Mysteries of the equilateral triangle

Feb 27, 2012

In a new twist on the love triangle – Dr. Brian McCartin is in love WITH the triangle, the equilateral triangle to be specific. He has written of his love in a new book.

Dr. Brian McCartinA process for wrapping chocolates, the detection of gravitational waves, cartography and voting theory are all related mathematically – through their “uncle” the equilateral triangle, according to Dr. Brian McCartin, professor of Applied Mathematics at Kettering University and author of the new book “Mysteries of the Equilateral Triangle (Hikari Ltd., 2010).

In his preface McCartin calls Mysteries of the Equilateral Triangle (or MOTET, an homage to his love of music), “my collection of equilateral triangular arcana.”  The book is an examination of the history of the equilateral triangle from ancient Greece to the modern United States, including five religious traditions, and showing how it can be found in everything from art and alchemy to vegetables and television programs.

The book was written while McCartin was on sabbatical leave in 2010.

As a mathematician he, of course, explores the equilateral triangle’s mathematical properties, then looks at its place in Applied Mathematics where it is used in pursuits as diverse as electrocardiography and the wrapping of chocolates.

McCartin goes on to write about the equilateral triangle in Recreational Mathematics, Olympiad-caliber problems, providing biographical sketches of mathematicians and a look at the manifestation of the equilateral triangle in the world around us, both natural and man-made.

“Human beings . . . tend to take for granted some of their greatest discoveries (witness the wheel, fire, language, music . . . )” he writes. “In Mathematics, the once flourishing topic of Triangle Geometry has turned fallow and fallen out of vogue (although Phil Davis offers us hope that it may be resuscitated

by The Computer [70]). A regrettable casualty of this general decline in prominence has been the Equilateral Triangle,” he concludes.

“Yet,” he argues, “the facts remain that Mathematics resides at the very core of human civilization, Geometry lies at the structural heart of Mathematics and the Equilateral Triangle provides one of the marble pillars of Geometry.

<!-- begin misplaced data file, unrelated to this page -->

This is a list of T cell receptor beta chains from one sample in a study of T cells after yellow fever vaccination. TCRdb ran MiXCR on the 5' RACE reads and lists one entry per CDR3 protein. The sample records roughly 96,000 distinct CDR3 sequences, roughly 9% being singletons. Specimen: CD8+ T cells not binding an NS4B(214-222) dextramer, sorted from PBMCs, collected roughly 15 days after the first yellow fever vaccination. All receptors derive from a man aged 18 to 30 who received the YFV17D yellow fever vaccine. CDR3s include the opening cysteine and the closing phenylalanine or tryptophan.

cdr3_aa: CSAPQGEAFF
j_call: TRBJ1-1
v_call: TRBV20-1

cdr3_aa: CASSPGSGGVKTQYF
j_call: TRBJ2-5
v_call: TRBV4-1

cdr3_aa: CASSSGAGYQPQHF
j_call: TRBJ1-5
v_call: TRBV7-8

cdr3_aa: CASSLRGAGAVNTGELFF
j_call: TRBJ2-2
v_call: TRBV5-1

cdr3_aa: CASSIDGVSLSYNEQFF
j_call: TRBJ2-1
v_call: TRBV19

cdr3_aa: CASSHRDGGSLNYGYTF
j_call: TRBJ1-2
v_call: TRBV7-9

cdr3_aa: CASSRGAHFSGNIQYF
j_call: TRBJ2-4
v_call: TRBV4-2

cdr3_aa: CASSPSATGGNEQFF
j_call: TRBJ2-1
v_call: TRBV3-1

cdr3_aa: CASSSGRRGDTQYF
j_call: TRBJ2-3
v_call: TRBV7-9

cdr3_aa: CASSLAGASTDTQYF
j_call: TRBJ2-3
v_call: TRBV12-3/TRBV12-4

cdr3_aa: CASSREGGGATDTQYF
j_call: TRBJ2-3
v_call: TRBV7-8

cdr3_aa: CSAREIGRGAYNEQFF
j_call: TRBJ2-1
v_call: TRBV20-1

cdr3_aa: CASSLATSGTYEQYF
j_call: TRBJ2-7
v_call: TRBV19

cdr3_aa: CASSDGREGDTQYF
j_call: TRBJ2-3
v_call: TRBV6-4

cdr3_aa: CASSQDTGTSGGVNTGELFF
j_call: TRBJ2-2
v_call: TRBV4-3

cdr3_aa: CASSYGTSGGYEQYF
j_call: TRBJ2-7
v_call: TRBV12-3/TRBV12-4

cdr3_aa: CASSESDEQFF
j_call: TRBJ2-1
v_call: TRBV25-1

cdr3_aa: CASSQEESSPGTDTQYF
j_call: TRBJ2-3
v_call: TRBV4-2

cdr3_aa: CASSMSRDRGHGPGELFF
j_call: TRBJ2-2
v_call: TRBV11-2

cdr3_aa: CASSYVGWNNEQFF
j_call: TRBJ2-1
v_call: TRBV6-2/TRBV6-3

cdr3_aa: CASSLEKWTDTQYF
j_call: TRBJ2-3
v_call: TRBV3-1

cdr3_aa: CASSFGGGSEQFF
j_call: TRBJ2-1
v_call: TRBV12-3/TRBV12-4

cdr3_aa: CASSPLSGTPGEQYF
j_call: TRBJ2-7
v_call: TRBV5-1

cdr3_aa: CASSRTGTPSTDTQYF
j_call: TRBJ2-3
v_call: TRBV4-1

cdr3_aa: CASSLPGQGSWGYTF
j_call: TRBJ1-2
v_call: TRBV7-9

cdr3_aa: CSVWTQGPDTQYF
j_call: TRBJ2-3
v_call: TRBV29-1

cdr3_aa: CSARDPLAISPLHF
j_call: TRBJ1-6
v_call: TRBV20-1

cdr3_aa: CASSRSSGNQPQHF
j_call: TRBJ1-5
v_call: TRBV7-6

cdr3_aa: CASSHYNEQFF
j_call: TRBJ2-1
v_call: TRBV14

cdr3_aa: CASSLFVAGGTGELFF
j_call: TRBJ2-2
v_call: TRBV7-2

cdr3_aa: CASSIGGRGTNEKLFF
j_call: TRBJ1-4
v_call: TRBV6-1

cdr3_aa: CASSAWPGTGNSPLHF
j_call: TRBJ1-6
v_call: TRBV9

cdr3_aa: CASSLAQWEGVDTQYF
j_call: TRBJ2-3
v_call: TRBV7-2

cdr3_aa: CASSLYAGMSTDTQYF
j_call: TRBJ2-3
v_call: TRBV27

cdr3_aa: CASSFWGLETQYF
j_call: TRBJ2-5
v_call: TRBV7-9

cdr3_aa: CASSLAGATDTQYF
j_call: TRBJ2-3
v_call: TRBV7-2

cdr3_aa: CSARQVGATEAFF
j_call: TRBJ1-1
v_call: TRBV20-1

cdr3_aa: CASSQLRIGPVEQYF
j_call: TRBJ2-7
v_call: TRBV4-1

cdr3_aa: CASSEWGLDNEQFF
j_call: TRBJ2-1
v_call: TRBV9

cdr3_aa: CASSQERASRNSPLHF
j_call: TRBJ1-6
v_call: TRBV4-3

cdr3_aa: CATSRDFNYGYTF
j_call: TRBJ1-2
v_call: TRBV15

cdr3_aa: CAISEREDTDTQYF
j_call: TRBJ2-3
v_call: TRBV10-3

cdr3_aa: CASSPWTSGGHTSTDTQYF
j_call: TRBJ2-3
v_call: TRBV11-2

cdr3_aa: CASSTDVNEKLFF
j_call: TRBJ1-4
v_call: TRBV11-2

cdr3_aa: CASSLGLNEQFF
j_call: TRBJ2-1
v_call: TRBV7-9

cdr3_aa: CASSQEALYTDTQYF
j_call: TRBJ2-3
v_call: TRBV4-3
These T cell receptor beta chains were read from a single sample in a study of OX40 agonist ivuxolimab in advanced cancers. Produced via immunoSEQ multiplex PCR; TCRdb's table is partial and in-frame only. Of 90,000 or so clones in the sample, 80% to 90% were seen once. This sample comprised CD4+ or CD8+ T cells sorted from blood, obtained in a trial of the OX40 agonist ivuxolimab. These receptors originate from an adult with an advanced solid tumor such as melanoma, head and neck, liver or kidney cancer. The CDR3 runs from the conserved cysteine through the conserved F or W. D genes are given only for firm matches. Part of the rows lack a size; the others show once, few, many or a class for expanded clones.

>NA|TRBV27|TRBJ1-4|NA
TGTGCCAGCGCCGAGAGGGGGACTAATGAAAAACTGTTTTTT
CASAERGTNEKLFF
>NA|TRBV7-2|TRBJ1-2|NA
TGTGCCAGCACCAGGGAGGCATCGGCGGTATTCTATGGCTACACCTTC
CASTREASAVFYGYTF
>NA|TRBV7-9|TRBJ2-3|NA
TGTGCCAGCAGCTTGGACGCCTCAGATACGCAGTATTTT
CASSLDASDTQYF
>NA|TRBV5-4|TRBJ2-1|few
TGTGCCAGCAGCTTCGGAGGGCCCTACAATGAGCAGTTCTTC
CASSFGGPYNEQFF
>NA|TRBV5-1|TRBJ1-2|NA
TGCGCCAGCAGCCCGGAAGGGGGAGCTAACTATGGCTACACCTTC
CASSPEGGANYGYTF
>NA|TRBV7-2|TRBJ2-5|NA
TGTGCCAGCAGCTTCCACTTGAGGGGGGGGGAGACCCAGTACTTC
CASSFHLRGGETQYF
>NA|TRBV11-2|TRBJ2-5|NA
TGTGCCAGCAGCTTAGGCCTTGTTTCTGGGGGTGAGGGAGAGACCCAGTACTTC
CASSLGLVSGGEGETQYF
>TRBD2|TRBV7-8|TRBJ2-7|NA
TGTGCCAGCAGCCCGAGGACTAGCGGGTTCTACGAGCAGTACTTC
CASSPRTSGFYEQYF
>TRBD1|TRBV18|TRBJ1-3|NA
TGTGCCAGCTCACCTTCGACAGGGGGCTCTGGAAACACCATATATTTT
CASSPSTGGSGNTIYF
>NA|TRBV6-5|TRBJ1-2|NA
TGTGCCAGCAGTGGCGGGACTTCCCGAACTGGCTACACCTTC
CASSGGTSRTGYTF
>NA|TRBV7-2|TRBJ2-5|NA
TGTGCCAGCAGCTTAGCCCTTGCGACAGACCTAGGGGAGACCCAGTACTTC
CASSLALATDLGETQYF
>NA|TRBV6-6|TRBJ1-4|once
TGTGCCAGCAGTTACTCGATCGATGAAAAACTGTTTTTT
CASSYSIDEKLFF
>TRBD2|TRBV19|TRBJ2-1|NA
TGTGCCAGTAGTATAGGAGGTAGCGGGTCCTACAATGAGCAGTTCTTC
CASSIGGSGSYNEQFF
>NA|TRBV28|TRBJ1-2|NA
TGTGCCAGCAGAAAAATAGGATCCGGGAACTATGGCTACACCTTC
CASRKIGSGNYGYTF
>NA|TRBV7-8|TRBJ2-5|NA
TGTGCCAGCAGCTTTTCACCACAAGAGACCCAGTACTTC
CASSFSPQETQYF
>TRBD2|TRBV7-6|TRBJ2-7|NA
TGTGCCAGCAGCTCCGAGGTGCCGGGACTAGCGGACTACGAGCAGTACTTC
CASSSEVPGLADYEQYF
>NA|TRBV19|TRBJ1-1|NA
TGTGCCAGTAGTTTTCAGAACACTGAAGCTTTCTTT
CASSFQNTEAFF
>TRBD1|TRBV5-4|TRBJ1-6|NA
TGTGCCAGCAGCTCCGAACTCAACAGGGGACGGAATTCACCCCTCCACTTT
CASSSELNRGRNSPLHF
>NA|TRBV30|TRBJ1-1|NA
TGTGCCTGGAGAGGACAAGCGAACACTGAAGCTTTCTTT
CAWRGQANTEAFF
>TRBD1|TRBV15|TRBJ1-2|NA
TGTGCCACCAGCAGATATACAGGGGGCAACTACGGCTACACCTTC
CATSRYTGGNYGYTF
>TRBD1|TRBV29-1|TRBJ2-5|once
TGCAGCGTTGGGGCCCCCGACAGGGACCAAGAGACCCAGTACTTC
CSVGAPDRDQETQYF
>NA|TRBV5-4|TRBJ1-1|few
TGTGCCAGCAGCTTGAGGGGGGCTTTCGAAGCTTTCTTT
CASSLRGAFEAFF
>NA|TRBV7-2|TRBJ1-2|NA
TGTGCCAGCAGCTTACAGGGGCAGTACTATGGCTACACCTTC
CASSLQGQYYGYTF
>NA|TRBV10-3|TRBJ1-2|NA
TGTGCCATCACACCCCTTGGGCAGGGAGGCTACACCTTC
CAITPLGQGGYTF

Dr. Phil Davis, professor Emeritus of Applied Mathematics at Brown University, reviewed the book in SIAM News (January/February 2012, p. 5), the newsletter of the Society for Industrial and Applied Mathematics.

Davis, like McCartin a Chauvenet Prize winner, categorized McCartin as a “contributor of a substantial addition to the literature of triangle geometry.” And observed that McCartin “has fallen in love with the equilateral triangle,” and declaring that "everything you might want to know or teach about equilateral triangles is here, and then some."

Chapter one of McCartin's bookIn November 2011 McCartin gave a presentation on the book to Kettering’s B-section Kappa Mu Epsilon National Mathematics Honor Society students. The video of his presentation can be found at

Mysteries of the Equilateral Triangle has been included in the American Mathematical Society's elite Book List, highlighting books that have mathematical themes and are aimed at a broad audience potentially including mathematicians, students, and the general public. The electronic version of the book is available free for download at the publisher's web site:

Originally from Providence, R.I., McCartin received his bachelor's and master's degrees from the University of Rhode Island and his doctoral degree in Applied Mathematics from the Courant Institute of Mathematical Sciences at New York University. He is past-vice president of the Great Lakes Section of the Society for Industrial and Applied Mathematics, and winner of the Kettering 2000 Outstanding Researcher Award and 2001 Outstanding Teacher Award. He was named an honorary member of the Kettering University Robots Honors Society in 2001 by his students and is the founder of Kettering's chapter of Kappa Mu Epsilon National Mathematics Honor Society. In 2004, the Michigan Section of the Mathematical Association of America presented him with their Award for Distinguished University Teaching. McCartin is a Fellow of the Electromagnetics Academy and has served on the Editorial Board of the international journal Applied Mathematical Sciences (AMS). He received the prestigious Chauvenet Prize for Mathematical Expository Writing in 2010.

Written by Dawn Hibbard